The issue of Solidarity was always more delicate in view of its greater numbers and the still considerable power wielded by the working class. Initially, the government promised to consult society and respect the wishes of the workers. But in the end, the same methods were used against Solidarity members as against the students and the journalists.

Although few deputies voted against the new trade union bill in the Sejm, their composition was revealing. The 10 votes against the bill and nine abstentions were cast by semi-independent intellectuals and Catholics with the most claim to representing public opinion outside the Communist Party power apparatus. Jaruzelski needs the support of these people for there to be any pretense that he is interested in national agreement.

A couple of independent deputies made the point that, on the most vital piece of legislation to be passed since the introduction of martial law, the government had ignored precisely those bodies that it had set up to act as sounding boards of public opinion. Most deputies were informed of vital amendments to the bill, including a clause dismantling all existing trade unions, only three days before the Sejm session. The lack of progress toward national reconciliation helps explain the disillusionment of several people who accepted martial law as a necessity but opposed the trade union bill. When the martial-law decrees were submitted to the Sejm Jan. 25, there was one vote against and six abstentions.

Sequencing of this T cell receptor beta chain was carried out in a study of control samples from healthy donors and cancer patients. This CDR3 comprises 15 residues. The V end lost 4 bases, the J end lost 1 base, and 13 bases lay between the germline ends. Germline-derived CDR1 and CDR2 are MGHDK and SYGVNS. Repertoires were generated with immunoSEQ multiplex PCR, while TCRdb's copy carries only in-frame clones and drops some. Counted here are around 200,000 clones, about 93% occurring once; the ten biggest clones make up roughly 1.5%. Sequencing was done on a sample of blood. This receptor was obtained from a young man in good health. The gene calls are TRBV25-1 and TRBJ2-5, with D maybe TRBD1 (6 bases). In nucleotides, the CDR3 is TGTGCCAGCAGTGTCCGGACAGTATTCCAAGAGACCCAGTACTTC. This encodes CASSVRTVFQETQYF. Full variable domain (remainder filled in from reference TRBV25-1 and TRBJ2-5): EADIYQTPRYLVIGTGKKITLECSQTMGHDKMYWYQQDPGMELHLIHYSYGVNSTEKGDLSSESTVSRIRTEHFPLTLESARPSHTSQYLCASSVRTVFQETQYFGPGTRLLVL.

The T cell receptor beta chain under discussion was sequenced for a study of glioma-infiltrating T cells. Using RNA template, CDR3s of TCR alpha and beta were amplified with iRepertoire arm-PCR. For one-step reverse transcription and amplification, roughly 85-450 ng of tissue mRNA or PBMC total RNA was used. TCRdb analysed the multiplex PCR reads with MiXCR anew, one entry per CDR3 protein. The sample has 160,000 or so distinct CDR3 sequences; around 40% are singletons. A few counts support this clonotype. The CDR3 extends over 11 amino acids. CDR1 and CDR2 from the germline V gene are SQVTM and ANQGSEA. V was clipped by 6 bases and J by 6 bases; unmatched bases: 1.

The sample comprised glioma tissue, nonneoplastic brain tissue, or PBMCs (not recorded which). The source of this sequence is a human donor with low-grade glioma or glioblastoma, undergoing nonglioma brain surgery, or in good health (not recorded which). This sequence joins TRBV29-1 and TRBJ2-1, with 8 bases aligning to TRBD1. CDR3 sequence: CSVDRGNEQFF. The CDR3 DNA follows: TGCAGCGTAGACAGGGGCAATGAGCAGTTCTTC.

The government's more forceful tactics against Solidarity seem to date from the last two weeks in August. Jaruzelski met the Soviet leader, Leonid Brezhnev, in the Crimea on Aug. 16 against a background of new unrest in Poland. It is impossible to know exactly what went on at that meeting, but it seems likely that Jaruzelski was urged to settle accounts with Solidarity once and for all.

The nationwide demonstrations on Aug. 31, the second anniversary of the Gdansk agreement that recognized independent trade unions, seem to have convinced the government that it was impossible to do business with Solidarity.

The disturbances also showed that the riot police could win a confrontation in the streets. This removed a psychological barrier for a showdown.

As soon as the demonstrations were over, the signal was given for a harsher policy. Several members of the dissident Committee for Social Self-Defense (KOR) who had acted as advisers to Solidarity were formally charged with conspiracy to overthrow the state by force. A government spokesman ruled out all negotiations with Solidarity leaders, Lech Walesa included.

Shortly after the passage of the trade union bill, pictures of Walesa and Solidarity slogans reappeared on the floral crosses set up outside churches around Warsaw as a mark of resistance to martial law. One slip of paper read: "Solidarity is not dead; it is alive inside us." Another said: "It is not the puppet parliament that creates the rights of unions, it is the nation."

The Polish authorities may have achieved their goal of dismantling Solidarity as a mass organization. It will, however, be more difficult to eradicate Solidarity as a symbol.